Over the last decade I have been working with colleagues to see how we can use complexity thinking ideas to better understand and practice physical education. It’s been hard work but the journey has certainly helped me make better sense of the way I think about and approach my work. While most of the early work in complexity was academic in nature, we have started to make good progress in the way we use complexity ideas to explicitly inform our practice. As a first step to share these ideas, this blog presents 6 ways that we have been using complexity to develop our work in primary physical education. While there may be little new, the ideas will hopefully offer a frame of reference to help make more sense of the primary physical education experience.
1. Develop Primary Physical Education as a Connective Hub
Primary physical education should be the hub that acts as the catalyst for children’s life-wide and lifelong physical activity. While physical education classes are held in the gym or field, these classes should be sued to make connections with children’s lives. We need to look for the real-life connections across the rest of the school and beyond the school gates. To make primary physical education this connective hub we need careful planning, collaborative working and a good understanding of the context in which we are working.
2. Forget the ‘Quick Fixes’: prepare for an uncertain future!!
While primary physical education logically focuses on children’s current experiences, any long-term success is ultimately measured by the impact these experiences have on children’s lifelong learning and lifelong engagement in physical activity. Of course, the future is uncertain so primary physical education should be about taking children from where they are at the present time and working to build a solid foundation that will help them cope effectively with this uncertain future. This doesn’t happen with a ‘quick fix’ programme!!
3. Understand Your Starting Point
Primary physical education is not just about teaching specific physical activities, so don’t start there. Simply deciding the physical activity content that you want to cover in lessons is a ‘pot luck’ experience. We need to start with learning intentions that are appropriate or realistic for our context. If we genuinely want to help children build a solid foundation for the future we need to start off with as much information as possible. Most importantly, are the children ready to engage with the physical. cognitive, social and emotional learning experiences you intend to offer? Are the facilities, equipment, school timetable and national policy of the day in line with your intentions? Do you, as the teacher, have the knowledge and skills to support this intention? The future might be uncertain so it would seem sensible to give the children, and you, the best possible starting point.
4. Nurture Adaptable and Creative Learners
While some teachers may see the focus of primary physical education being about movement technique, others see it as play. Neither of these polarised viewpoints are particularly helpful. If we want children to develop the solid foundation discussed above, children need to be supported to develop a complex mix of technical movement competence AND the capacity to be adaptable and creative in both their movement and general behaviour across a range of different contexts. Building this technical, adaptable and creative foundation may be a significant challenge but it is one we must work towards.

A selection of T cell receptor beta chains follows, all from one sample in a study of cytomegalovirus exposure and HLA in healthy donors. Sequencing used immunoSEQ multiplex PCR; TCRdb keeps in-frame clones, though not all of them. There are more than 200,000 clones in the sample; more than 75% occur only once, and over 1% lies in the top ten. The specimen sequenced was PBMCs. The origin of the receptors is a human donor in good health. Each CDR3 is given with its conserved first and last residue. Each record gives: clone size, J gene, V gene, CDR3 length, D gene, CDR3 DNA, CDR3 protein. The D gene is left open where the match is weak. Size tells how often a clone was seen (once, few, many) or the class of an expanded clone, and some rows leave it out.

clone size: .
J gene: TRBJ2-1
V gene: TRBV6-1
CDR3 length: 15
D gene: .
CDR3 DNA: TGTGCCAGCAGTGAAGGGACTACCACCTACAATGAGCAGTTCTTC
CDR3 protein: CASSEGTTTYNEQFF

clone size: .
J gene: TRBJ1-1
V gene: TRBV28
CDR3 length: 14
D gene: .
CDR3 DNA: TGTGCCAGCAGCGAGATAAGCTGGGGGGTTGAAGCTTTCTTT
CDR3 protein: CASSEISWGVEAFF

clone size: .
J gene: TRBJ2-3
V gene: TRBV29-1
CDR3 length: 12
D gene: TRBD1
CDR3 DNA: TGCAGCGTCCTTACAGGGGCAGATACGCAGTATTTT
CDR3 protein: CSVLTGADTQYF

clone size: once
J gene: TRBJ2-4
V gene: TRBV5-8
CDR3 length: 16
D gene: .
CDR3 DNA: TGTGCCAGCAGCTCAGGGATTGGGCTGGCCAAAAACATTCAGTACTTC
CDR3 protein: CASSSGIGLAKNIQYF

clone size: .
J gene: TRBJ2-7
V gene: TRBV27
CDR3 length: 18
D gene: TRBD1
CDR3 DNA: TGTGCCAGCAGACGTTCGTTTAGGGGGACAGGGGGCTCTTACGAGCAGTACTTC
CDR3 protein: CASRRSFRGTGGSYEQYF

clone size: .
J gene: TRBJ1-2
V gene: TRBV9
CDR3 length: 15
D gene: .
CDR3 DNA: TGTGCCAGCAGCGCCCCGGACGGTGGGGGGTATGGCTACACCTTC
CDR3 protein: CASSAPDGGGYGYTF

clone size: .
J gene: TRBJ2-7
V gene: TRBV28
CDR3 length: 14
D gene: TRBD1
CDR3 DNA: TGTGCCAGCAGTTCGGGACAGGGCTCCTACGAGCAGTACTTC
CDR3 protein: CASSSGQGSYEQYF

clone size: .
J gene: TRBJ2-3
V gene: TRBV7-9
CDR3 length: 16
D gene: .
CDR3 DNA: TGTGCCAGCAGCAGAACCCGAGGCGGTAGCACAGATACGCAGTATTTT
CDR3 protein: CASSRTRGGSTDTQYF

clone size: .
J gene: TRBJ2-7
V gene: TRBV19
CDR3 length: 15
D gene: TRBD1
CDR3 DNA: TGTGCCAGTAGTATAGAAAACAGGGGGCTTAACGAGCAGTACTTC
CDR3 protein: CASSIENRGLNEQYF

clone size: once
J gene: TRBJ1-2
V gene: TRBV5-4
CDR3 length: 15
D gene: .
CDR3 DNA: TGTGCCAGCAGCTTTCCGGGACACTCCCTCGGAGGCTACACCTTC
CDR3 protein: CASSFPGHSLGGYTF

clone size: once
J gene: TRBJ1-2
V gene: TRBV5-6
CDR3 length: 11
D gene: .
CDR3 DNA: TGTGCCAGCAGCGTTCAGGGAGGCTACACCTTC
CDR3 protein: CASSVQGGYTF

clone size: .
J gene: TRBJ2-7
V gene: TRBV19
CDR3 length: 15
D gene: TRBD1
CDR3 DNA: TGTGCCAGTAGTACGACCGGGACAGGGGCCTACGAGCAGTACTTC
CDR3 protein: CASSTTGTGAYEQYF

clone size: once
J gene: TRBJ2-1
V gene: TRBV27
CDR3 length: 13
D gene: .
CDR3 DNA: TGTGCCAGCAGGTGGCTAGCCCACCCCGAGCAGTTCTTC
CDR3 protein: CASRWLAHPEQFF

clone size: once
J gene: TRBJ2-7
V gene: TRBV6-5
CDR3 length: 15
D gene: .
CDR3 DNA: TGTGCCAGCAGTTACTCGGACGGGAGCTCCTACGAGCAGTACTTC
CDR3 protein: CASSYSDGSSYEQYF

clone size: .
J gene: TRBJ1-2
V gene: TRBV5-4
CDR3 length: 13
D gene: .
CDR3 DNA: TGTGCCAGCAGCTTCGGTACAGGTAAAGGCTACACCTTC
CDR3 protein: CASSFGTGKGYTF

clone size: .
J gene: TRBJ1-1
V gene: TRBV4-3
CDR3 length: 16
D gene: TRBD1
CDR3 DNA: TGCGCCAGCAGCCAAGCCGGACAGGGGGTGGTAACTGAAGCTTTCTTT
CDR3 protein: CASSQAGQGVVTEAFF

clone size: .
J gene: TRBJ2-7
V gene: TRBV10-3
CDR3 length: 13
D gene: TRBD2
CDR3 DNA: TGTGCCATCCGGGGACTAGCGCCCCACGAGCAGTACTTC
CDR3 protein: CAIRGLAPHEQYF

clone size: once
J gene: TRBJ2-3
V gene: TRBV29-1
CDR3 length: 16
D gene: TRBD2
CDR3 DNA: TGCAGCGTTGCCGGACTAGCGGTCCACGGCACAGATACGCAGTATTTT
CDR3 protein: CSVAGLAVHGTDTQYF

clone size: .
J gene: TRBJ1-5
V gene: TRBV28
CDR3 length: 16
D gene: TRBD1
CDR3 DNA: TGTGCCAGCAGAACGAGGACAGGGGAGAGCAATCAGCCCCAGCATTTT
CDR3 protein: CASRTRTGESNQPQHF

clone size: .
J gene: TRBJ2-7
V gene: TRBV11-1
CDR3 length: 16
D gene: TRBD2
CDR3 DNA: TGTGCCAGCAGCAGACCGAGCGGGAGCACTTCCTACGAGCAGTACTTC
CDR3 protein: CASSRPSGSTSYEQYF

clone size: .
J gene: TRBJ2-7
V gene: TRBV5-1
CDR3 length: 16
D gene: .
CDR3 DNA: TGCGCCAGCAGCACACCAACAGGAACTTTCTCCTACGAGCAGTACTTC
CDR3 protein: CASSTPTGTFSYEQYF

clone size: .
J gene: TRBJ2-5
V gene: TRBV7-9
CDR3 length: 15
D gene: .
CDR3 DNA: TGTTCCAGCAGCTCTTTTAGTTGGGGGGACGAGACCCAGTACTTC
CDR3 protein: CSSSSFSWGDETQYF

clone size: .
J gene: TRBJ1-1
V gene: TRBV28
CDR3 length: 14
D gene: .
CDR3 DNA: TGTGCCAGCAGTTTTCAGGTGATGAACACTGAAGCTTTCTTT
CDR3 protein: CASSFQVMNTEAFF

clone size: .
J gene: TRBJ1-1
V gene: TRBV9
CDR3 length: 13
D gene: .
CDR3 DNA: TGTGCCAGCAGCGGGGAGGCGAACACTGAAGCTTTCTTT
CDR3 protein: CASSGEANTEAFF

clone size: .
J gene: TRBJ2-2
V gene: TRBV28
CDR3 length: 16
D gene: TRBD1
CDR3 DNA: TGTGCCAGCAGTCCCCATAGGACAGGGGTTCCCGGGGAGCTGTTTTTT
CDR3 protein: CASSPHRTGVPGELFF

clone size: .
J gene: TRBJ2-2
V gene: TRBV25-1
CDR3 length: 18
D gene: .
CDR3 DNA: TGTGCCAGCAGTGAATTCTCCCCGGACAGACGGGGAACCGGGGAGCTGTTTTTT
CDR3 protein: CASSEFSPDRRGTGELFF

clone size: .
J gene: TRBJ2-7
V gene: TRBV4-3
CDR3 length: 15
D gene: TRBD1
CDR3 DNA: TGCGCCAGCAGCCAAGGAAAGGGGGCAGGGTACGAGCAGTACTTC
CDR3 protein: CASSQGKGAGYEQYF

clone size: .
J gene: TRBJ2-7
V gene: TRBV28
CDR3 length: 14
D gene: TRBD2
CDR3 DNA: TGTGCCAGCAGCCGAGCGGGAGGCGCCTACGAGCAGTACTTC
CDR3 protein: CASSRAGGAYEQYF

5. Revisit and Signpost Connections
Children don’t learn by simply sampling activities. If we chunk our programme into short blocks of physical activities, we need to ask ourselves two important questions. Are we setting up situations that help children develop the technical, adaptable and creative foundation they need for now and for the future? Do the experiences we offer help children signpost the connections across the physical education subject area, the school and into the community setting? If the answer to these questions are negative, action is needed. We need to concentrate on learning experiences that help children build the physical, cognitive, social and emotional foundation that will help them develop, build and consolidate their technical, adaptive and creative learning. At the heart of this capacity building exercise is physical education programmes that help children revisit important learning opportunities on a regular and progressive basis and also help them draw the connections with many different aspects of their life and their learning. Again, this may be a challenge but it is so important for the future of the subject area.
6. Oversee Progress with Adaptive Teaching
Orchestrating the ideas presented above will need teachers who are adaptive in their practice. Understanding starting points and regularly checking children’s engagement and learning in a formative way will help teachers track progress and adapt their teaching in response to the children’s efforts. We learn so much by standing back and observing and by asking appropriate questions. As we build this bank of information about the progress being made, we will be able to reflect ‘in action’ and later ‘on action’ to make professional judgements and decisions about next steps……but more about that in a later blog!!
Yes, primary physical education is complex….let’s embrace it!!